Weddings help shape the present for historic Opera House

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A view of the front of the opera house from Bridge Street. The Opera House Grand Ledge has been at this location since the building original founding back in 1884.

Hikaru Kudo

A view of the front of The Opera House Grand Ledge from Bridge Street. The Opera House has been at this location since 1884.

A growing number of couples are saying “I do” in downtown Grand Ledge.

The Opera House Grand Ledge now hosts about 300 to 400 weddings per year.

“We are a community venue. Not only do we do community events but we do primarily weddings. Friday, Saturday, Sunday weddings throughout the season,” said administrative assistant Christine Wooten.

“A lot of people are starting to see the potential of having a beautiful wedding here. Of course, our gardens are beautiful, so a lot of brides want the patio,” Wooten said. “We are finding that a lot of clients and potential clients are saying that we are centrally located between Detroit and Grand Rapids, so that’s a big plus for us.”

But the opera house didn’t start as a wedding venue.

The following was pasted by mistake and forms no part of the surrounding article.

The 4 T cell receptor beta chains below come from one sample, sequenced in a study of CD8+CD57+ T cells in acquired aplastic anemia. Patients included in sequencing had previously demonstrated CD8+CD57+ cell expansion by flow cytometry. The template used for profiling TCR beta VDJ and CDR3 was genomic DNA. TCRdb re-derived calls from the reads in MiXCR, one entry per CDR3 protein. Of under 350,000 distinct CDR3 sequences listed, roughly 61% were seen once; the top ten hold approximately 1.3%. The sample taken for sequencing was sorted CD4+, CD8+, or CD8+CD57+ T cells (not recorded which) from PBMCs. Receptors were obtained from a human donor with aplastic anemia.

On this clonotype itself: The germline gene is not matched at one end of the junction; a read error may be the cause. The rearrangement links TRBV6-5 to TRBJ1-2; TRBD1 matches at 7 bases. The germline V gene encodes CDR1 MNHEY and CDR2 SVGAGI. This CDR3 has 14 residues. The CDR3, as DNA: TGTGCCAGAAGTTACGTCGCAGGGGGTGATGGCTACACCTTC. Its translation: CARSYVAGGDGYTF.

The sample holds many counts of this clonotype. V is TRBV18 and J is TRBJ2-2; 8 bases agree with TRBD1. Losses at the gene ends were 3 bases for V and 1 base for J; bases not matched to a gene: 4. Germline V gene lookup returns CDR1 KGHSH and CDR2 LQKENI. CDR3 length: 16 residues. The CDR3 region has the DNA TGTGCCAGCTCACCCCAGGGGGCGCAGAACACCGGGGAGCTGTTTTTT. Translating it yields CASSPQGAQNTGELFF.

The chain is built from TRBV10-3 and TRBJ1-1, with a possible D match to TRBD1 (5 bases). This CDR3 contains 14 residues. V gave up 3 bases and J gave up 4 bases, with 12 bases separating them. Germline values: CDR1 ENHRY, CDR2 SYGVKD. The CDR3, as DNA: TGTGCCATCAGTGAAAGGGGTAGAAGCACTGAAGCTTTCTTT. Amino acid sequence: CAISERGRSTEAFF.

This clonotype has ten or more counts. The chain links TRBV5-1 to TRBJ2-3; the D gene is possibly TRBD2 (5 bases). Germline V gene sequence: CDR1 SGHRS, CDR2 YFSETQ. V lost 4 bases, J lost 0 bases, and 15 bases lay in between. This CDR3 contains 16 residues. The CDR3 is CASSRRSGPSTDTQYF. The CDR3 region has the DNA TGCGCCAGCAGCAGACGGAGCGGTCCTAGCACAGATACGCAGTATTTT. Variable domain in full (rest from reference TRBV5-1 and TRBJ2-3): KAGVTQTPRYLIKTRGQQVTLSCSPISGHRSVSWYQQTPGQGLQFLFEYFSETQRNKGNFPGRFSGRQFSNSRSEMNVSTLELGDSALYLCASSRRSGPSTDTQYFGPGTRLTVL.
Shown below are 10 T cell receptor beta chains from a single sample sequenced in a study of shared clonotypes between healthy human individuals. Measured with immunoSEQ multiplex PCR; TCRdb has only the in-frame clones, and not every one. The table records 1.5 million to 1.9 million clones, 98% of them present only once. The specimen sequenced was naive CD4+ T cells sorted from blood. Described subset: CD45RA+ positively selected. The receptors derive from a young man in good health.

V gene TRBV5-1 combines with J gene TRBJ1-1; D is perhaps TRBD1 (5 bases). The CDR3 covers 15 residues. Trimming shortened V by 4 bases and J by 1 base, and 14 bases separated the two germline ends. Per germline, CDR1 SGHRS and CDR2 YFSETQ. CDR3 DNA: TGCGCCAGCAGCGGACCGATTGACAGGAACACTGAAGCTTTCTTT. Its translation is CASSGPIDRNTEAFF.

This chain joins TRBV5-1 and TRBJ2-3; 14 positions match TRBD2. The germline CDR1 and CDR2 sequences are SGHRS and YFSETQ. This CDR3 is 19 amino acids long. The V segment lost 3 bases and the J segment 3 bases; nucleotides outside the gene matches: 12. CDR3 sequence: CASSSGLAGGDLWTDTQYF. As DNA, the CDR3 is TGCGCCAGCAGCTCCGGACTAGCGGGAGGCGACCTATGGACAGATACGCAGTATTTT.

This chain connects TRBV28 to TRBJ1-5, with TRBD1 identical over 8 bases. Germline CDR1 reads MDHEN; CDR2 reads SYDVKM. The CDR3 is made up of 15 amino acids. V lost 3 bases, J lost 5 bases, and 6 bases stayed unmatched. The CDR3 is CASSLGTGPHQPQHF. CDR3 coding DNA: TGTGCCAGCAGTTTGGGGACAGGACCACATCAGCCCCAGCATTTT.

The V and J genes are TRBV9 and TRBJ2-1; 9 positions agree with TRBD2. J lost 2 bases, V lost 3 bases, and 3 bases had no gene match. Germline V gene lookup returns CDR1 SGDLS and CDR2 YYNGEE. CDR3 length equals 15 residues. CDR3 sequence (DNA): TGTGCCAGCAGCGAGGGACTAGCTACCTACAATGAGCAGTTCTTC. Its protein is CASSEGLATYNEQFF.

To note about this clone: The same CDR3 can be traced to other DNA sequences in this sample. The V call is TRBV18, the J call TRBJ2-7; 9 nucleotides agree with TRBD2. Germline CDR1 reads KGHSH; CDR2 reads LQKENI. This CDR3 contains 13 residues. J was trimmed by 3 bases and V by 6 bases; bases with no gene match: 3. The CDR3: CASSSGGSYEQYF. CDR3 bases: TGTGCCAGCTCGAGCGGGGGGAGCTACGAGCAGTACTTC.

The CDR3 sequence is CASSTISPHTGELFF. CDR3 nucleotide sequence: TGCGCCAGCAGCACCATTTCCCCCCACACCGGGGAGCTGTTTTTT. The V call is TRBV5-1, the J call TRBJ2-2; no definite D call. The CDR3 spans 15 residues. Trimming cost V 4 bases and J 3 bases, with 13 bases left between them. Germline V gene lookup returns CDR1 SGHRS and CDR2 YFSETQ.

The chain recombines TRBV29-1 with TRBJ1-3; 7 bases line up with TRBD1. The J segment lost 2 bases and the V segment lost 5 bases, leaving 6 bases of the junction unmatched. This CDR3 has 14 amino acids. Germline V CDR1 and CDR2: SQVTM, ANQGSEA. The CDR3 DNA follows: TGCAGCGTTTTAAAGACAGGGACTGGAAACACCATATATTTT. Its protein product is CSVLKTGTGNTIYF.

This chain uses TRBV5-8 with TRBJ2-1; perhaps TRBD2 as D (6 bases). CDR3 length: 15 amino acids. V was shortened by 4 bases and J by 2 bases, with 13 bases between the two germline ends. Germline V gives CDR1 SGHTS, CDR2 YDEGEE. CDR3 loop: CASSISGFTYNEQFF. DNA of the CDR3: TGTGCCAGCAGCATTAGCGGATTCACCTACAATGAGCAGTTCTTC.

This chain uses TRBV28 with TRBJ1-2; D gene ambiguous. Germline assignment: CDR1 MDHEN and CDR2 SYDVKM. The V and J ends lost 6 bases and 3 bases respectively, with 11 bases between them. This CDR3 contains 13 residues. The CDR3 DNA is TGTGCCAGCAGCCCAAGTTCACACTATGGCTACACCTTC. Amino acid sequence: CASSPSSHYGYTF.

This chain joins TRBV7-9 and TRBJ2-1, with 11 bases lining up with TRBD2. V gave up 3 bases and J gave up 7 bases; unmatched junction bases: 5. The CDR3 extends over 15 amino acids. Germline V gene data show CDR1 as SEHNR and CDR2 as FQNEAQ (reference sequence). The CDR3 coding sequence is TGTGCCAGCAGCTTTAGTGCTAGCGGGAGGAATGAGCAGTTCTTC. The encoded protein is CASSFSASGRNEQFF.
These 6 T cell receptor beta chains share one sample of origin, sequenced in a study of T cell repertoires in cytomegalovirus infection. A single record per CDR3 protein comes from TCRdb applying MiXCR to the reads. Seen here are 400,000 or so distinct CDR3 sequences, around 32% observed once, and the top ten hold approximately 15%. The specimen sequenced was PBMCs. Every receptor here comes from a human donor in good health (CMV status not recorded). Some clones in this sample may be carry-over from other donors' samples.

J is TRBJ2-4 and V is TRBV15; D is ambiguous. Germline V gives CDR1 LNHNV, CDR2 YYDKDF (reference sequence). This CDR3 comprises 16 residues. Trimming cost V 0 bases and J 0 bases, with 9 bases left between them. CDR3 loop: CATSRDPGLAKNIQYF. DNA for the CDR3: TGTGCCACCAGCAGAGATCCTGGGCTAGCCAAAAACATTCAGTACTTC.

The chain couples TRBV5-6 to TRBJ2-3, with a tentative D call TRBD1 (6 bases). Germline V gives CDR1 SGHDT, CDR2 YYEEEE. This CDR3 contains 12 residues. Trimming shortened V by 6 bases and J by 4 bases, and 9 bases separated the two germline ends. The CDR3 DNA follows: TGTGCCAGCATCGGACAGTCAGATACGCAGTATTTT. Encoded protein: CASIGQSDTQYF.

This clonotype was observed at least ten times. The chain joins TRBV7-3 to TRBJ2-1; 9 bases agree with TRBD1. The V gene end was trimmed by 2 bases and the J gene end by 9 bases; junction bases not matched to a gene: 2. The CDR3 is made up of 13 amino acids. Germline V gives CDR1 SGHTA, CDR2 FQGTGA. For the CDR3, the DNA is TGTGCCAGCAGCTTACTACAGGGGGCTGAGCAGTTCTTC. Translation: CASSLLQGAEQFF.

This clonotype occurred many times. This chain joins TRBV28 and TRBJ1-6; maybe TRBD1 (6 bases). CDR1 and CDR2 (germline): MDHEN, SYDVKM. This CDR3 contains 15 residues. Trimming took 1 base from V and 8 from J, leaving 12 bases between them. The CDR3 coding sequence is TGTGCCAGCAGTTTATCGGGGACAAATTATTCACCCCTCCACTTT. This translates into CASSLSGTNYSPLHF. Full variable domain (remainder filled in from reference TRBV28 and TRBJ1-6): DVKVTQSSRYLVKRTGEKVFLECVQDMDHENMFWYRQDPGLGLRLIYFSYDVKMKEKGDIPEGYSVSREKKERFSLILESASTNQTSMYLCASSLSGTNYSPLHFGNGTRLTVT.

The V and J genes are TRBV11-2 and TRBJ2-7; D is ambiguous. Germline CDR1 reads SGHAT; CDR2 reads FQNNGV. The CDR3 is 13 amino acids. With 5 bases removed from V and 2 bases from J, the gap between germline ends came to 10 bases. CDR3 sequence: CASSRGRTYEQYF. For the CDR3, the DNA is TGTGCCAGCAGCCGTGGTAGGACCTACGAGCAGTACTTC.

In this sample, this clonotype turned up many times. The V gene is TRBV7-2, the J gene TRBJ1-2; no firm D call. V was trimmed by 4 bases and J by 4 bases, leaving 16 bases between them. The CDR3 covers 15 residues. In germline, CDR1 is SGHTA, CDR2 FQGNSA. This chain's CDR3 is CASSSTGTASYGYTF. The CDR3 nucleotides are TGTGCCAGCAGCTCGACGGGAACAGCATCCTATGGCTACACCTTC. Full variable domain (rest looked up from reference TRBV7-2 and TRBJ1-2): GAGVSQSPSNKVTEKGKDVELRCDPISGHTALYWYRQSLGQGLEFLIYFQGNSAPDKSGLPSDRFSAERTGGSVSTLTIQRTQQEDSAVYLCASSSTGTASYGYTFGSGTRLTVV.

Built in 1884, the original purpose of the building was to be a roller skating rink. 

By the turn of the 20th century, the building had been converted to an opera house and used by two different opera companies.

“The opera house also served as a silent movie house, vaudeville and medicine shows venue; high school graduations and basketball were played here,” said Cindy Langenberg, secretary and archivist of Grand Ledge Historical Society.

In the late 1920s, the opera house found another new identity, this time as a furniture store.

Fast forward 60 years and the opera house began to look like what it is today.

“The building was donated to the historical society and chamber of commerce in 1984 from the Mapes Furniture family of Sunfield,” said Langenberg. “It took almost 10 years and $300,000, raised by donations, to restore the building as a community center.”

Quietly stored in the back of the opera house is a 1928 Barton Theater organ. The organ was rescued and restored from the Michigan Theater in Lansing.

A few times a year, this historic organ is used for performances for the public. Grand Ledge’s mayor is a big fan of these performances.

“One of the nice things they do, and it only happens a few times a year,” said Mayor Thomas J. Sowle Jr. “It’s tucked away and only comes out certain times. Sometimes they play music for silent movies that they do there and that’s quite a show.”

Outside of the organ performances, the opera house hosts a variety of community events including the St. Patrick’s Day event in March and a holiday event in December. The opera house just hosted Oktoberfest, which is part of the annual Grand Ledge Color Cruise and Island Festival.

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